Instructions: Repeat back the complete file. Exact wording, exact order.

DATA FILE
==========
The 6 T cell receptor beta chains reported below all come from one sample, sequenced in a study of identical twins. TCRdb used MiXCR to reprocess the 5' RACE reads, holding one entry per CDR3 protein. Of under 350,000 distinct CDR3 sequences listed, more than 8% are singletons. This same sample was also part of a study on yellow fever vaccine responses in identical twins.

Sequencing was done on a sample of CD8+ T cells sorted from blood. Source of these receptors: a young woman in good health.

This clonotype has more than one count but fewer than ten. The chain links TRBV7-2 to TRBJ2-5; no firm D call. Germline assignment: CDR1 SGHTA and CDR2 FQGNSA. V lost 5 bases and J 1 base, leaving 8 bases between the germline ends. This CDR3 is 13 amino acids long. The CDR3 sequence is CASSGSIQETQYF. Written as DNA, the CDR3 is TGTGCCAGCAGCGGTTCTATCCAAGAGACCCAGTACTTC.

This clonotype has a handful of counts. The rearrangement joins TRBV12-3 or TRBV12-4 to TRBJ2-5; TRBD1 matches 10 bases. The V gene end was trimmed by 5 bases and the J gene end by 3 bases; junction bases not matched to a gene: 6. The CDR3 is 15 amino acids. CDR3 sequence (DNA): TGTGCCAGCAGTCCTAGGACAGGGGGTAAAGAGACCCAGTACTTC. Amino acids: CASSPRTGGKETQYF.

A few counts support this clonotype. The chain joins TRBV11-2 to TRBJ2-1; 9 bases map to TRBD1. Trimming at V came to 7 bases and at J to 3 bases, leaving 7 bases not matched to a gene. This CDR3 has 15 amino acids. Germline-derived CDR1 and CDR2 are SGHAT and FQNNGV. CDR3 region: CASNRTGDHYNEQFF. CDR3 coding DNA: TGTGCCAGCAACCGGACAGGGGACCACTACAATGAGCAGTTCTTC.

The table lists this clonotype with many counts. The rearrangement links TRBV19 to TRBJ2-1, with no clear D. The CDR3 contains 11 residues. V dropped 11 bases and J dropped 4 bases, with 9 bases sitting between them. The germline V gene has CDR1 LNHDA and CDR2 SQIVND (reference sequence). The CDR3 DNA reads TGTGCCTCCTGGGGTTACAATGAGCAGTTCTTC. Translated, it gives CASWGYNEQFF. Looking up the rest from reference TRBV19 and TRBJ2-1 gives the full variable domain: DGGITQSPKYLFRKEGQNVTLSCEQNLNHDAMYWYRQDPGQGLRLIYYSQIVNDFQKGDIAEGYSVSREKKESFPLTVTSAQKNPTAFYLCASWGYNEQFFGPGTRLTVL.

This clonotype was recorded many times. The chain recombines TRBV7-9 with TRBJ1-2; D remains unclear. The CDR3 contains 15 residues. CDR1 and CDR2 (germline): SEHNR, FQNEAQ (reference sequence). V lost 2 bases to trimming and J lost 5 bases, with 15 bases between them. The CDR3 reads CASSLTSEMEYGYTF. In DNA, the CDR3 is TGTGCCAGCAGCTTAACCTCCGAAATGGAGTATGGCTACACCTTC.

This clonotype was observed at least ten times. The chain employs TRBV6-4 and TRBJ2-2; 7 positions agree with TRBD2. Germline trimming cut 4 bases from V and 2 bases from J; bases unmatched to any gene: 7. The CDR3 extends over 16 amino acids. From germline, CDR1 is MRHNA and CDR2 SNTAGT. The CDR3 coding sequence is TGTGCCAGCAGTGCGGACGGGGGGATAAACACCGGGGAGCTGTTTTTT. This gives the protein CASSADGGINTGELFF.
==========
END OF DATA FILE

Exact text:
The 6 T cell receptor beta chains reported below all come from one sample, sequenced in a study of identical twins. TCRdb used MiXCR to reprocess the 5' RACE reads, holding one entry per CDR3 protein. Of under 350,000 distinct CDR3 sequences listed, more than 8% are singletons. This same sample was also part of a study on yellow fever vaccine responses in identical twins.

Sequencing was done on a sample of CD8+ T cells sorted from blood. Source of these receptors: a young woman in good health.

This clonotype has more than one count but fewer than ten. The chain links TRBV7-2 to TRBJ2-5; no firm D call. Germline assignment: CDR1 SGHTA and CDR2 FQGNSA. V lost 5 bases and J 1 base, leaving 8 bases between the germline ends. This CDR3 is 13 amino acids long. The CDR3 sequence is CASSGSIQETQYF. Written as DNA, the CDR3 is TGTGCCAGCAGCGGTTCTATCCAAGAGACCCAGTACTTC.

This clonotype has a handful of counts. The rearrangement joins TRBV12-3 or TRBV12-4 to TRBJ2-5; TRBD1 matches 10 bases. The V gene end was trimmed by 5 bases and the J gene end by 3 bases; junction bases not matched to a gene: 6. The CDR3 is 15 amino acids. CDR3 sequence (DNA): TGTGCCAGCAGTCCTAGGACAGGGGGTAAAGAGACCCAGTACTTC. Amino acids: CASSPRTGGKETQYF.

A few counts support this clonotype. The chain joins TRBV11-2 to TRBJ2-1; 9 bases map to TRBD1. Trimming at V came to 7 bases and at J to 3 bases, leaving 7 bases not matched to a gene. This CDR3 has 15 amino acids. Germline-derived CDR1 and CDR2 are SGHAT and FQNNGV. CDR3 region: CASNRTGDHYNEQFF. CDR3 coding DNA: TGTGCCAGCAACCGGACAGGGGACCACTACAATGAGCAGTTCTTC.

The table lists this clonotype with many counts. The rearrangement links TRBV19 to TRBJ2-1, with no clear D. The CDR3 contains 11 residues. V dropped 11 bases and J dropped 4 bases, with 9 bases sitting between them. The germline V gene has CDR1 LNHDA and CDR2 SQIVND (reference sequence). The CDR3 DNA reads TGTGCCTCCTGGGGTTACAATGAGCAGTTCTTC. Translated, it gives CASWGYNEQFF. Looking up the rest from reference TRBV19 and TRBJ2-1 gives the full variable domain: DGGITQSPKYLFRKEGQNVTLSCEQNLNHDAMYWYRQDPGQGLRLIYYSQIVNDFQKGDIAEGYSVSREKKESFPLTVTSAQKNPTAFYLCASWGYNEQFFGPGTRLTVL.

This clonotype was recorded many times. The chain recombines TRBV7-9 with TRBJ1-2; D remains unclear. The CDR3 contains 15 residues. CDR1 and CDR2 (germline): SEHNR, FQNEAQ (reference sequence). V lost 2 bases to trimming and J lost 5 bases, with 15 bases between them. The CDR3 reads CASSLTSEMEYGYTF. In DNA, the CDR3 is TGTGCCAGCAGCTTAACCTCCGAAATGGAGTATGGCTACACCTTC.

This clonotype was observed at least ten times. The chain employs TRBV6-4 and TRBJ2-2; 7 positions agree with TRBD2. Germline trimming cut 4 bases from V and 2 bases from J; bases unmatched to any gene: 7. The CDR3 extends over 16 amino acids. From germline, CDR1 is MRHNA and CDR2 SNTAGT. The CDR3 coding sequence is TGTGCCAGCAGTGCGGACGGGGGGATAAACACCGGGGAGCTGTTTTTT. This gives the protein CASSADGGINTGELFF.